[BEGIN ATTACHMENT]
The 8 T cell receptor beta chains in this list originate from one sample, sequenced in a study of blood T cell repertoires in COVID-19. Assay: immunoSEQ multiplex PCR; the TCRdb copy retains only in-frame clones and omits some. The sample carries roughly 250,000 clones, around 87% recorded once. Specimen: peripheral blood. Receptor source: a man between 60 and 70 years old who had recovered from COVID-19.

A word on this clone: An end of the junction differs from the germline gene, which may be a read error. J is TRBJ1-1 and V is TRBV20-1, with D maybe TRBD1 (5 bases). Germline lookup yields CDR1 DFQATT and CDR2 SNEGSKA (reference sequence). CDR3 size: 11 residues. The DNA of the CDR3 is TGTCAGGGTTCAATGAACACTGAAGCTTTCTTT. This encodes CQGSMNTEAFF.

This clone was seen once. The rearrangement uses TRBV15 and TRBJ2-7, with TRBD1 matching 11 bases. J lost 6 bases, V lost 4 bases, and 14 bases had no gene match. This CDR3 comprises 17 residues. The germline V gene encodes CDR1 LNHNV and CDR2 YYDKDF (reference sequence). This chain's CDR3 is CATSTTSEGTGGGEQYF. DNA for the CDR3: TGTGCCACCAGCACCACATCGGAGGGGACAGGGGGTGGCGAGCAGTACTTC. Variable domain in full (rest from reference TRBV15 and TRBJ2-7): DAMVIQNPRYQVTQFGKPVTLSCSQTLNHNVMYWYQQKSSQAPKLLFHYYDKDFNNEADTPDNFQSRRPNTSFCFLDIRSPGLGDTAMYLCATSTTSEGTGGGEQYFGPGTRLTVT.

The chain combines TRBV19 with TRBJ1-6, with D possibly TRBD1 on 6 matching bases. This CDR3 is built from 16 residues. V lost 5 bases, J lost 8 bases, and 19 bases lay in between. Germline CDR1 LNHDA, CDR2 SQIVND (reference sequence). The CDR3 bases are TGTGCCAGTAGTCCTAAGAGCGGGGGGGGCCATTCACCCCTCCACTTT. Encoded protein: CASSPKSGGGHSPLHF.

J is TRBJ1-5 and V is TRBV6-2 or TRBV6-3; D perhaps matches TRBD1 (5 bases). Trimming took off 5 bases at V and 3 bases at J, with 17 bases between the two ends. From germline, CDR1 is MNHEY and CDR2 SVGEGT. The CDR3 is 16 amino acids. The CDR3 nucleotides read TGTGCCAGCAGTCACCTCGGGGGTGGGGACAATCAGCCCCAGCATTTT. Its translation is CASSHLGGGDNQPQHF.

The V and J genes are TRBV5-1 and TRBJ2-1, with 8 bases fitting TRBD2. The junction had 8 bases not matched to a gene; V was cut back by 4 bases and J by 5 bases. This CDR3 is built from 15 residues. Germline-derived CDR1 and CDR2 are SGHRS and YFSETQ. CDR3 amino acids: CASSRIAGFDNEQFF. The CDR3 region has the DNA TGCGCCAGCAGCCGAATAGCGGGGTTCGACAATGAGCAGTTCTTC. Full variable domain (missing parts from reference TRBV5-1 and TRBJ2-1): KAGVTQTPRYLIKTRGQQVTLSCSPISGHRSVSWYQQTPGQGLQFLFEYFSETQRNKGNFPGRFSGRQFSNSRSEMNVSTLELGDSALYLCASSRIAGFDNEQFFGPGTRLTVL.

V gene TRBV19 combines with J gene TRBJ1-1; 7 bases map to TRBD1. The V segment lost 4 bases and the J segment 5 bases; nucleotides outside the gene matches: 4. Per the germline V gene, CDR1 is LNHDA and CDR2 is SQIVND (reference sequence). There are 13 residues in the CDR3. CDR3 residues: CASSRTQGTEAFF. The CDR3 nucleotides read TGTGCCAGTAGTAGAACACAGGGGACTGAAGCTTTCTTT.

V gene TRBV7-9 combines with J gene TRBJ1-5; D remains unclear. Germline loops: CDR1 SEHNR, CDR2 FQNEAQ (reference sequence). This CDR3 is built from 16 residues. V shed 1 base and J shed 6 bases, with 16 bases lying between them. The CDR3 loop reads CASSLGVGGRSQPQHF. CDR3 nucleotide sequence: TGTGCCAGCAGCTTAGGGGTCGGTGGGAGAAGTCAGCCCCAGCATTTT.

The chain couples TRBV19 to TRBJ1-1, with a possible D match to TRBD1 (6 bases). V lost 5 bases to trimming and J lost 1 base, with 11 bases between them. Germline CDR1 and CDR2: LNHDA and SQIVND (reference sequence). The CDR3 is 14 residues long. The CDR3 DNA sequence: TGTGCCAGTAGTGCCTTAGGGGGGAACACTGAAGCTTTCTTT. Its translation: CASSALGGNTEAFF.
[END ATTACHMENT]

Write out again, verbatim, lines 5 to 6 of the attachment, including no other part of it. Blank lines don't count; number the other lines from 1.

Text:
J is TRBJ1-5 and V is TRBV6-2 or TRBV6-3; D perhaps matches TRBD1 (5 bases). Trimming took off 5 bases at V and 3 bases at J, with 17 bases between the two ends. From germline, CDR1 is MNHEY and CDR2 SVGEGT. The CDR3 is 16 amino acids. The CDR3 nucleotides read TGTGCCAGCAGTCACCTCGGGGGTGGGGACAATCAGCCCCAGCATTTT. Its translation is CASSHLGGGDNQPQHF.

The V and J genes are TRBV5-1 and TRBJ2-1, with 8 bases fitting TRBD2. The junction had 8 bases not matched to a gene; V was cut back by 4 bases and J by 5 bases. This CDR3 is built from 15 residues. Germline-derived CDR1 and CDR2 are SGHRS and YFSETQ. CDR3 amino acids: CASSRIAGFDNEQFF. The CDR3 region has the DNA TGCGCCAGCAGCCGAATAGCGGGGTTCGACAATGAGCAGTTCTTC. Full variable domain (missing parts from reference TRBV5-1 and TRBJ2-1): KAGVTQTPRYLIKTRGQQVTLSCSPISGHRSVSWYQQTPGQGLQFLFEYFSETQRNKGNFPGRFSGRQFSNSRSEMNVSTLELGDSALYLCASSRIAGFDNEQFFGPGTRLTVL.